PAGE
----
The dual-satellite GOMX-4 mission was used to validate and demonstrate the LEOpowver approach in orbit, allowing our integrated software to be distinguished as orbit-proof. Results proved the resulting machine learning approach is highly accurate, scalable, and flexible. A detailed report of the use case can be found in our SmallSat 2021 paper.
The LEOpowver technology offers operators of space missions the unique possibility to manage their missions in an economical, energy-optimal way. The European Research Council ERC has recognized the highly innovative approach and the market need for this technology and awarded an ERC Proof-of-Concept grant in the amount of 150,000 €, which provides the opportunity to further develop the technology and prepare it for commercial market entry.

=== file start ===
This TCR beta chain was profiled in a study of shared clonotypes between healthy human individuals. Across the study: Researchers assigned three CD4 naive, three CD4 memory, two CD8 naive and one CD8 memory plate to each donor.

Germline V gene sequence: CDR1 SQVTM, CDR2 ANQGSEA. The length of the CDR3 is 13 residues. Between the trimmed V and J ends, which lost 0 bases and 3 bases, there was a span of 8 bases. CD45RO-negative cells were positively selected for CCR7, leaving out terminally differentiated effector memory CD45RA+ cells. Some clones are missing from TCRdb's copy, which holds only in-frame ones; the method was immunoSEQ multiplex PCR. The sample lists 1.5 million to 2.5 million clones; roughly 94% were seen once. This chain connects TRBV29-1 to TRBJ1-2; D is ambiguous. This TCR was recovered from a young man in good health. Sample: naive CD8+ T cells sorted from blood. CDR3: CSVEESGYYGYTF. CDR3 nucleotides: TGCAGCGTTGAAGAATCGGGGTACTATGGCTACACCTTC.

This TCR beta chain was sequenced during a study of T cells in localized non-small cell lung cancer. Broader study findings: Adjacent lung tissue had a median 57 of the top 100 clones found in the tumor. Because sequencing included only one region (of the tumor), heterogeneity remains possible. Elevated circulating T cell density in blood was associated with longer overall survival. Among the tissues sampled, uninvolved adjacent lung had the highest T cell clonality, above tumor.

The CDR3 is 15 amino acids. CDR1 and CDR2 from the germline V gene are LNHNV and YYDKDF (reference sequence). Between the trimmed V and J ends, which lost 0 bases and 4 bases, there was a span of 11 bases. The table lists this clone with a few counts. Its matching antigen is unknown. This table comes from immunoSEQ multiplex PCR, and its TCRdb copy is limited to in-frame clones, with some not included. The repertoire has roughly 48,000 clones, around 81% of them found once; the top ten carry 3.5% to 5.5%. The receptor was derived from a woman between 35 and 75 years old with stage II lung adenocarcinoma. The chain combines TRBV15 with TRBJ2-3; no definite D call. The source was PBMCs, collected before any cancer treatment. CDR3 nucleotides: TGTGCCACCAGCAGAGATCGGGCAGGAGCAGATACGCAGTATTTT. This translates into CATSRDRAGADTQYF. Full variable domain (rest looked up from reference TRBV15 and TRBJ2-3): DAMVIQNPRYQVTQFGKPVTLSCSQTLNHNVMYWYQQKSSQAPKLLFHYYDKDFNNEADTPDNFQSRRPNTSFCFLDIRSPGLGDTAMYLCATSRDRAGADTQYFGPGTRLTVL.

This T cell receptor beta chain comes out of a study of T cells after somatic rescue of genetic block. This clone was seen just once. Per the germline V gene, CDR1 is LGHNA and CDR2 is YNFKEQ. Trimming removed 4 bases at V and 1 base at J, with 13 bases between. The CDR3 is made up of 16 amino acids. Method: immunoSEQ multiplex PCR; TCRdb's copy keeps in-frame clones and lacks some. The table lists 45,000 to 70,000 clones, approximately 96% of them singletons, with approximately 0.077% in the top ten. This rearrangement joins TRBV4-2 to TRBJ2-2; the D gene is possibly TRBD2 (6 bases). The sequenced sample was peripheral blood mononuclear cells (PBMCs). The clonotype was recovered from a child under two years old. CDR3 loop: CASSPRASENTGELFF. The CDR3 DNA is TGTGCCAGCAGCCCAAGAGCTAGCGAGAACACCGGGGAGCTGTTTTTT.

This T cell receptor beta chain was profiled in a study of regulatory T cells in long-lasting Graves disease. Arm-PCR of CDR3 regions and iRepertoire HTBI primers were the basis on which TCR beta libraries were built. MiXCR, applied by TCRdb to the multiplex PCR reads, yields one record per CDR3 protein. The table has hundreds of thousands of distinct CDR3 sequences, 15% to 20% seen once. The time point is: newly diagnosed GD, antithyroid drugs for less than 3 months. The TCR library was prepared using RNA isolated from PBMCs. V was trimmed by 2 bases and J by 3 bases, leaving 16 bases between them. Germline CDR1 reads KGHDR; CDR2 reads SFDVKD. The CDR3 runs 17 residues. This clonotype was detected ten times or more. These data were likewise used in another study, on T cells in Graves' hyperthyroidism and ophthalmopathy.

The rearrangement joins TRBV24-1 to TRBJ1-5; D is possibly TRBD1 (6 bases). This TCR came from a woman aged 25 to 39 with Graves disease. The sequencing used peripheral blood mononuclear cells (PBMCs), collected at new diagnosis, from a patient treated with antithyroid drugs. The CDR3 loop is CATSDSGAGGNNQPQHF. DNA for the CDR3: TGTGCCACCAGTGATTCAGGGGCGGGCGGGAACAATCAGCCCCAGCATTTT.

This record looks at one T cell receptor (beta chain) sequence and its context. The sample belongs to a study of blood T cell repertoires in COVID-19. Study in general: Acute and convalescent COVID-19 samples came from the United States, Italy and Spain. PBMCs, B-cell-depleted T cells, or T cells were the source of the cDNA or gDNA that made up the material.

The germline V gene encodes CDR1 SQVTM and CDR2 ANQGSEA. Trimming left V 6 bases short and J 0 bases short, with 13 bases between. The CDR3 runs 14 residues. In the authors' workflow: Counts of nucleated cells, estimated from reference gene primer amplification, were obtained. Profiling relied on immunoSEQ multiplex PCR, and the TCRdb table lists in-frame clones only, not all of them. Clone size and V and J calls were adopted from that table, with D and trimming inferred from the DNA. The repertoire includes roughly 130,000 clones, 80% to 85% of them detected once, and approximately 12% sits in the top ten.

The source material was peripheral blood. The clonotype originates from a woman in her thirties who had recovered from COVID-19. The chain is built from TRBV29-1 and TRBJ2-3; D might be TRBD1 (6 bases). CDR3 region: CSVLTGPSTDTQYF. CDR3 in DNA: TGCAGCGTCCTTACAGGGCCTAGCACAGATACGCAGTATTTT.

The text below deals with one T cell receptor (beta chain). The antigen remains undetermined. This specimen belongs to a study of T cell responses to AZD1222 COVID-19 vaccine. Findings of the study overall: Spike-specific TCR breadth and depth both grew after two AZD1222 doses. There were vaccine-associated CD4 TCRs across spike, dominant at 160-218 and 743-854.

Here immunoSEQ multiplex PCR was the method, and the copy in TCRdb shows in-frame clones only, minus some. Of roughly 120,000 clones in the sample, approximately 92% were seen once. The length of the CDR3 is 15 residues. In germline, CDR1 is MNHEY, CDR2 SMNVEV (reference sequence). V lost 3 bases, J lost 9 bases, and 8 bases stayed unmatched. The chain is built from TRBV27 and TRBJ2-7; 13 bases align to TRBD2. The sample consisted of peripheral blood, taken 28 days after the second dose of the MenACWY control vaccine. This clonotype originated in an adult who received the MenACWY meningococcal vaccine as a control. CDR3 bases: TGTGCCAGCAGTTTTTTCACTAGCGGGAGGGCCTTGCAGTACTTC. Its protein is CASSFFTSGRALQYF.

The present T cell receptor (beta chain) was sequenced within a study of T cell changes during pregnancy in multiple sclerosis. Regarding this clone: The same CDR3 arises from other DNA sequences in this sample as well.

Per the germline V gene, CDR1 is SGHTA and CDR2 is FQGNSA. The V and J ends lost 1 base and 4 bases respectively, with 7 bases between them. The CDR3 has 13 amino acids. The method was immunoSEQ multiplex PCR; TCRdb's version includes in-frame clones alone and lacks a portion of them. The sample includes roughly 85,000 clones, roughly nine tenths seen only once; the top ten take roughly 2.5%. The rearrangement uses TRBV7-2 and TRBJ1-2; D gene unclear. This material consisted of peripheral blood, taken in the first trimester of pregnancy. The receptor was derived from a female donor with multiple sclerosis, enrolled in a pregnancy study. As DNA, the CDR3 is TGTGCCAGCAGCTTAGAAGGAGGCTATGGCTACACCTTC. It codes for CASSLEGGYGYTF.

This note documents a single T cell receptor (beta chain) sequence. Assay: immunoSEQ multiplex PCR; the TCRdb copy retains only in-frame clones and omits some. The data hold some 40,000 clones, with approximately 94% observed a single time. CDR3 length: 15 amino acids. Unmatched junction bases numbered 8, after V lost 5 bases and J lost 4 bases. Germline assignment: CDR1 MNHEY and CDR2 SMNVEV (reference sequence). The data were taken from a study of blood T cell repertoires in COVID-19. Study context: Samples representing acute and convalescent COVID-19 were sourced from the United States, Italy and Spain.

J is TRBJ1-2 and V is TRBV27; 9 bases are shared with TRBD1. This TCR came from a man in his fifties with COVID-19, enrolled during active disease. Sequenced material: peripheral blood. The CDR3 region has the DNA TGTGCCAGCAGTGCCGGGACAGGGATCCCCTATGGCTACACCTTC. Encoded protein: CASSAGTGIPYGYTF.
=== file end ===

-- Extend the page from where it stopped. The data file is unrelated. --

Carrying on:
Approach. The current development approach is user-centered at all times, which means that a software product is brought to market, in which the later user or user groups are actively integrated into the development from the beginning through various test projects and feedback loops. This ensures that software is brought to market that optimally meets the requirements of the customer. Thus, test projects and feedback loops are already planned with strategic partners from the field of LEO satellite technology to further optimize the software and develop it closely with the customer. GomSpace, D3TN, and Orbitare are among the strategic partners with great interest in the software.